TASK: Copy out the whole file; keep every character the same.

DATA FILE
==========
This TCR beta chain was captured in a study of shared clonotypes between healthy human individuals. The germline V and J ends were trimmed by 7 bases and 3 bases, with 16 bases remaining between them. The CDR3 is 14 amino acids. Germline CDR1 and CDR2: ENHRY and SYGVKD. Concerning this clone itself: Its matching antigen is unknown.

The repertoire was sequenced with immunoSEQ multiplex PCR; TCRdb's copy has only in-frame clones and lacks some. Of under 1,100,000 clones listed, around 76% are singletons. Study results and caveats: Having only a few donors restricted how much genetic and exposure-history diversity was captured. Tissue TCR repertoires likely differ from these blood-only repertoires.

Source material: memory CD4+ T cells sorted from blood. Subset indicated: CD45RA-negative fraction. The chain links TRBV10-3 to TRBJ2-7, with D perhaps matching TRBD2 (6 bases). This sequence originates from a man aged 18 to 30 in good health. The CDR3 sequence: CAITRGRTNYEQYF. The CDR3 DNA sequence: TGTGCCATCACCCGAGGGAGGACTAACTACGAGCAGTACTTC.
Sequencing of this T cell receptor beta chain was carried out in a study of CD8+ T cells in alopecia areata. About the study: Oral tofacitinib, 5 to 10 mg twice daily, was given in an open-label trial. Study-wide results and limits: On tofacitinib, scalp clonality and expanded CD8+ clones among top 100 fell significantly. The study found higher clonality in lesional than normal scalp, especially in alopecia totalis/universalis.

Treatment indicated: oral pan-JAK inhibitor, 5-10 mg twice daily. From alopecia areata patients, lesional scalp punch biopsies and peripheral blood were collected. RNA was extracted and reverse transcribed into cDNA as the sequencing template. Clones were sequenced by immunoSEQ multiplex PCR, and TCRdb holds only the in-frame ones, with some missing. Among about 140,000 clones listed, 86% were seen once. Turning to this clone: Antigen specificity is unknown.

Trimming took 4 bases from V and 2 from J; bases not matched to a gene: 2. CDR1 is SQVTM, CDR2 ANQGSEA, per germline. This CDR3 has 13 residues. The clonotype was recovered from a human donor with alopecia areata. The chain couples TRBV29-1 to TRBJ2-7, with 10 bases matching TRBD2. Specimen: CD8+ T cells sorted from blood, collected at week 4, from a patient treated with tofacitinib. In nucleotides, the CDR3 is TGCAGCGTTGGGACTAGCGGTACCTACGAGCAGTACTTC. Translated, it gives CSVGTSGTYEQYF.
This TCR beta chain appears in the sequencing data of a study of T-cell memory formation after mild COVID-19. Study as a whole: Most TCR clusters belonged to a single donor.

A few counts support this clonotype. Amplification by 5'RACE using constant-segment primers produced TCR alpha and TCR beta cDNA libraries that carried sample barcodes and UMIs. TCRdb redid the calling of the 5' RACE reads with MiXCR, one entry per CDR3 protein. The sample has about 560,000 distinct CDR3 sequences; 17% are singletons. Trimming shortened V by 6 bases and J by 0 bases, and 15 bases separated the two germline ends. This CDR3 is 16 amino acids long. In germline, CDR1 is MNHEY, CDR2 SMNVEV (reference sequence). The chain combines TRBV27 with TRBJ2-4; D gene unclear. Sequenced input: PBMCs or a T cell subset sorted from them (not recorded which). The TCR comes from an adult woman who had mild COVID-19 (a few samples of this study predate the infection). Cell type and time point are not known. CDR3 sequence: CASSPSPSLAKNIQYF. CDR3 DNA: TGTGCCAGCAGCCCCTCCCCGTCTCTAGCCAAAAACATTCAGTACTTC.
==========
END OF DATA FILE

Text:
This TCR beta chain was captured in a study of shared clonotypes between healthy human individuals. The germline V and J ends were trimmed by 7 bases and 3 bases, with 16 bases remaining between them. The CDR3 is 14 amino acids. Germline CDR1 and CDR2: ENHRY and SYGVKD. Concerning this clone itself: Its matching antigen is unknown.

The repertoire was sequenced with immunoSEQ multiplex PCR; TCRdb's copy has only in-frame clones and lacks some. Of under 1,100,000 clones listed, around 76% are singletons. Study results and caveats: Having only a few donors restricted how much genetic and exposure-history diversity was captured. Tissue TCR repertoires likely differ from these blood-only repertoires.

Source material: memory CD4+ T cells sorted from blood. Subset indicated: CD45RA-negative fraction. The chain links TRBV10-3 to TRBJ2-7, with D perhaps matching TRBD2 (6 bases). This sequence originates from a man aged 18 to 30 in good health. The CDR3 sequence: CAITRGRTNYEQYF. The CDR3 DNA sequence: TGTGCCATCACCCGAGGGAGGACTAACTACGAGCAGTACTTC.
Sequencing of this T cell receptor beta chain was carried out in a study of CD8+ T cells in alopecia areata. About the study: Oral tofacitinib, 5 to 10 mg twice daily, was given in an open-label trial. Study-wide results and limits: On tofacitinib, scalp clonality and expanded CD8+ clones among top 100 fell significantly. The study found higher clonality in lesional than normal scalp, especially in alopecia totalis/universalis.

Treatment indicated: oral pan-JAK inhibitor, 5-10 mg twice daily. From alopecia areata patients, lesional scalp punch biopsies and peripheral blood were collected. RNA was extracted and reverse transcribed into cDNA as the sequencing template. Clones were sequenced by immunoSEQ multiplex PCR, and TCRdb holds only the in-frame ones, with some missing. Among about 140,000 clones listed, 86% were seen once. Turning to this clone: Antigen specificity is unknown.

Trimming took 4 bases from V and 2 from J; bases not matched to a gene: 2. CDR1 is SQVTM, CDR2 ANQGSEA, per germline. This CDR3 has 13 residues. The clonotype was recovered from a human donor with alopecia areata. The chain couples TRBV29-1 to TRBJ2-7, with 10 bases matching TRBD2. Specimen: CD8+ T cells sorted from blood, collected at week 4, from a patient treated with tofacitinib. In nucleotides, the CDR3 is TGCAGCGTTGGGACTAGCGGTACCTACGAGCAGTACTTC. Translated, it gives CSVGTSGTYEQYF.
This TCR beta chain appears in the sequencing data of a study of T-cell memory formation after mild COVID-19. Study as a whole: Most TCR clusters belonged to a single donor.

A few counts support this clonotype. Amplification by 5'RACE using constant-segment primers produced TCR alpha and TCR beta cDNA libraries that carried sample barcodes and UMIs. TCRdb redid the calling of the 5' RACE reads with MiXCR, one entry per CDR3 protein. The sample has about 560,000 distinct CDR3 sequences; 17% are singletons. Trimming shortened V by 6 bases and J by 0 bases, and 15 bases separated the two germline ends. This CDR3 is 16 amino acids long. In germline, CDR1 is MNHEY, CDR2 SMNVEV (reference sequence). The chain combines TRBV27 with TRBJ2-4; D gene unclear. Sequenced input: PBMCs or a T cell subset sorted from them (not recorded which). The TCR comes from an adult woman who had mild COVID-19 (a few samples of this study predate the infection). Cell type and time point are not known. CDR3 sequence: CASSPSPSLAKNIQYF. CDR3 DNA: TGTGCCAGCAGCCCCTCCCCGTCTCTAGCCAAAAACATTCAGTACTTC.